Life, Love, and the Pursuit of Dessert

If you ask, I might tell you I have no career goals, and that’s a semi-truth. Everyone is so absorbed by their obsessions with finance and Wall Street and you just can’t get away from it. That’s so not my style. I don’t want a job. Ever. I just want to run away and hide. Now, all I need is a hiding place …

Luckily I have one, sort of. My haven, my sanctuary, is my kitchen. And as much as I’d like it to be, it’s not my (convenient) kitchen here at school but my (seven and a half hour inconvenient) kitchen at home. I love my granite counter tops and propane stove and the wonderful cookware my parents have amassed over their last twenty-six (twenty-seven?) years together. It far surpasses the Ikea (at best) and left over from two occupants ago (at worst) mismatched pots and pans that occupy our cupboards here.

But it’s fine, it’ll do, I’ll make it work. I might make it work a little too well, as there are definitely times when my hours in the kitchen are maybe a little distracting from the homework I should be doing. Like those times at 10 or 11 p.m. when, instead of wasting my perfectly good ten dollars on ordering Insomnia Cookies I decide instead to bake cookies. Even though I am an exceptionally experienced and speedy cookie-baker, it still takes a good hour to an hour and a half to mix, scoop, bake, clean, bake, eat, clean, and eat the cookies. And then of course you have to travel ALLL around the house offering them to everyone else, which inevitably leads to another good half hour of chatting and commiserating over tests and homework and classes and lack of sleep. Basically, I just lost two hours of homework time. And I’m not even a chronic procrastinator. Usually. Except for now.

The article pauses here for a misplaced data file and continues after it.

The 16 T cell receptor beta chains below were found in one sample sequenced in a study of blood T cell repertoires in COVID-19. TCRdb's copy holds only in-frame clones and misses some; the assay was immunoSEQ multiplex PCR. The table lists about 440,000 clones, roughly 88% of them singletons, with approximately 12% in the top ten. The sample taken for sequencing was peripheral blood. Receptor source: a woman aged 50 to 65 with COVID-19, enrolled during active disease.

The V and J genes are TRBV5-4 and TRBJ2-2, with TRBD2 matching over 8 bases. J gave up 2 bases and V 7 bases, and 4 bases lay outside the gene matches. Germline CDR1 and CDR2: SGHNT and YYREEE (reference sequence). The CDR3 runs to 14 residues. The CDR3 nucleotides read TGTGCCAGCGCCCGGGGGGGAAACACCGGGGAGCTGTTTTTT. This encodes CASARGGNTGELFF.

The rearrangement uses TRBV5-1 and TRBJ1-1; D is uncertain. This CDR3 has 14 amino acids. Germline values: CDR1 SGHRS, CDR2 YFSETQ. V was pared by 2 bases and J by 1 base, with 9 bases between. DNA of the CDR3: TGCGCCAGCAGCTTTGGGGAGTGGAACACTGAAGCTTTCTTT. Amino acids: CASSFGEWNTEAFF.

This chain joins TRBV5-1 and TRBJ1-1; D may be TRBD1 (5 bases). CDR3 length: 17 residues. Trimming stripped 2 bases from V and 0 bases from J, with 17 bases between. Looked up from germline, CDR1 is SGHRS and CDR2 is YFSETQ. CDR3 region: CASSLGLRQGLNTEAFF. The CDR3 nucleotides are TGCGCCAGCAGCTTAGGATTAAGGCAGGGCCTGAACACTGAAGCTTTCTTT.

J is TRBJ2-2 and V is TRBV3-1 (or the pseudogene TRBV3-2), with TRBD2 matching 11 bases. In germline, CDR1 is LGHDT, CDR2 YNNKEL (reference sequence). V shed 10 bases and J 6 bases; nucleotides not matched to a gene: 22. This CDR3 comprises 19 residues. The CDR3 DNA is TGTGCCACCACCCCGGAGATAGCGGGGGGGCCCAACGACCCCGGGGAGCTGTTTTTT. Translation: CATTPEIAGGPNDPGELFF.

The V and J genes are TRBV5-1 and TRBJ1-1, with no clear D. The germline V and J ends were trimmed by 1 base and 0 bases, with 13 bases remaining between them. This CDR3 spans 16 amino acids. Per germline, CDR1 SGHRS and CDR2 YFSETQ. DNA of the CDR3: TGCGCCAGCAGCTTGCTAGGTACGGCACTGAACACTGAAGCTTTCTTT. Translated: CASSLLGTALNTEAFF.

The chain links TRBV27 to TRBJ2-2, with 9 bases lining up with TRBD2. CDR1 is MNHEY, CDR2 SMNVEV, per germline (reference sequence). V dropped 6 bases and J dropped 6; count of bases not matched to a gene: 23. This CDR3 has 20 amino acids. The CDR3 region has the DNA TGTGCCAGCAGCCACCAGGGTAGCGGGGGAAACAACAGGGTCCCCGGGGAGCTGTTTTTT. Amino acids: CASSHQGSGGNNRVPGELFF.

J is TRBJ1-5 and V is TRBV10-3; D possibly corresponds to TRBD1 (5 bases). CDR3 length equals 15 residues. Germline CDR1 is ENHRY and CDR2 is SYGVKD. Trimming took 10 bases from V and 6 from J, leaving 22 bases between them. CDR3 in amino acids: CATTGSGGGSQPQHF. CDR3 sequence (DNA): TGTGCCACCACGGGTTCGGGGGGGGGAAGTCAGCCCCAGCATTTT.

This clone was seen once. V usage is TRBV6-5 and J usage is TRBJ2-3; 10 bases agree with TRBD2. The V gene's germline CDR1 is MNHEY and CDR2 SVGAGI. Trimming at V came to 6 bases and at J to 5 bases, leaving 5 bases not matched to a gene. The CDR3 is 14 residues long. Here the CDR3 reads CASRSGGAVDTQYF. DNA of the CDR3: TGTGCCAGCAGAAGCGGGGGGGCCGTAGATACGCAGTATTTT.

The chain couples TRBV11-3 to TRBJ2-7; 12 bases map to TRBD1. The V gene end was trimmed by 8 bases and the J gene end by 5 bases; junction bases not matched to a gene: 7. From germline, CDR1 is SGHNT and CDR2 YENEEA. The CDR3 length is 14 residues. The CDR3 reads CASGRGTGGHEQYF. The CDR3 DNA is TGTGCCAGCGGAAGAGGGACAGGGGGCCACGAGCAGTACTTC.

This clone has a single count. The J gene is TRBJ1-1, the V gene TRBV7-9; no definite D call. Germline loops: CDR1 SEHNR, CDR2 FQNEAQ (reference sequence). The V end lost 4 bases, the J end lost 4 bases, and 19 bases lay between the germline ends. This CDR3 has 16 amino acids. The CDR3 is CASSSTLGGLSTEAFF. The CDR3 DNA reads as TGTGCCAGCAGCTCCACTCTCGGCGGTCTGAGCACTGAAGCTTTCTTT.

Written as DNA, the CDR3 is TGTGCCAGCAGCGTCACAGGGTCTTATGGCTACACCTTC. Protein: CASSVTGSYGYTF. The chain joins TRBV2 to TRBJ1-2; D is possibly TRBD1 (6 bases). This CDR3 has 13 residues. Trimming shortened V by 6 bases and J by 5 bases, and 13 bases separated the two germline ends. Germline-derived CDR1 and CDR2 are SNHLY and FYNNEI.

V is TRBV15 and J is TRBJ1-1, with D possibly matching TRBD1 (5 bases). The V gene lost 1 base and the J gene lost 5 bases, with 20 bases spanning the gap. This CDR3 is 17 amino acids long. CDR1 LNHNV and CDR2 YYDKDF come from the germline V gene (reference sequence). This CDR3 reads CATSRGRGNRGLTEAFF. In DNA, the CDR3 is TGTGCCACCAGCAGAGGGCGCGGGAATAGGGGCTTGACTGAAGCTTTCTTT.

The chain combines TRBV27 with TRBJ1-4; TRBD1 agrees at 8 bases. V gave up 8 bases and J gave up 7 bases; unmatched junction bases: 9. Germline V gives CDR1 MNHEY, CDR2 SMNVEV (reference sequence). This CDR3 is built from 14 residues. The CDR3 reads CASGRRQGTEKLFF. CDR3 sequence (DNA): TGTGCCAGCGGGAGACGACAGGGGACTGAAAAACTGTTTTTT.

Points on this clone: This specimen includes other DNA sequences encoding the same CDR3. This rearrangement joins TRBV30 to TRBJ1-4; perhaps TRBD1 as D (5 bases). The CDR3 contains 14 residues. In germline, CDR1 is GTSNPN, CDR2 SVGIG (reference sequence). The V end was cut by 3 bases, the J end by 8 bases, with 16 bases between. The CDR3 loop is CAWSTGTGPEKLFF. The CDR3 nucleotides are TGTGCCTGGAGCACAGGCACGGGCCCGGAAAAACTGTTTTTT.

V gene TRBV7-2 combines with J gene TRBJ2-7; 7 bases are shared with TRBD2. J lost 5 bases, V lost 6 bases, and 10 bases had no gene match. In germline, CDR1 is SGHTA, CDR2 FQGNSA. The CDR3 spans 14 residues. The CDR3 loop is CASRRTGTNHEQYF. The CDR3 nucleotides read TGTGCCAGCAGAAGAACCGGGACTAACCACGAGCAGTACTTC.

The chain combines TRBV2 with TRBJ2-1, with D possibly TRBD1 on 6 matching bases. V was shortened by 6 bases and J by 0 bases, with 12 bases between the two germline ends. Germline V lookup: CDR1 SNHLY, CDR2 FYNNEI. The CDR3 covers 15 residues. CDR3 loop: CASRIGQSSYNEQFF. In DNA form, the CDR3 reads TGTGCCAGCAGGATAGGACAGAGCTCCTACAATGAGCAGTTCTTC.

No worries though, it’s all in the name of the career goals that I apparently don’t have. In reality I just don’t like to admit to them because maybe someone will copy me or try to sabotage me or something. Or I don’t like to recognize them because of a fear of disappointment…

Basically, I like to think I am that girl from Stranger than Fiction. I wish I had such cool tattoos. That’s me, at my Ivy League university, doing what I can to stay focused on my academic life, when really what I like to do is make those experimental whole wheat oatmeal-craisin-chocolate chip cookies (think what you might, they are DELICIOUS) that provide much-needed sustenance for my hockey team, or the impromptu (and actually quite disgusting but addicting at the same time) raw eggless chocolate chip cookie dough for late night study break snacking. (Be extremely careful when making those with oil instead of butter, because it separated on me and we were eating spoonfuls of Canola Oil-drenched chocolate chips. Mmmm…)

Someday, hopefully, it will be my job and my life to do this for other people. Bake, not post on blogs, obviously. Unfortunately I am a product of my society and I know (or I think I know) I have to learn some stuff, work for a while, and make some money before I can pursue my dream of having my own bakery. That’s where the whole job depressive thing comes in. While everyone I know is applying for their summer internships at the Goldman Sachs and the McKinseys and the Bear Stearns of the world, I am pondering whether I should beg for work at the bread bakery or the pastry bakery or maybe go for something a little more adventurous and challenging to my burgeoning culinary talents (so I like to think).

At the risk of doing myself a disservice, I’m trying to be realistic and recognize that I probably won’t own my own bakery, at least anytime soon, and I’ll have to settle down as the soccer mom I know deep down I’ll end up being. I have in fact been planning my privileged suburbanite’s kitchen for several years. At least I’ll force my experiments down the throats of my children. And I always know my dad is good for a few slices of mangled chocolate cake.

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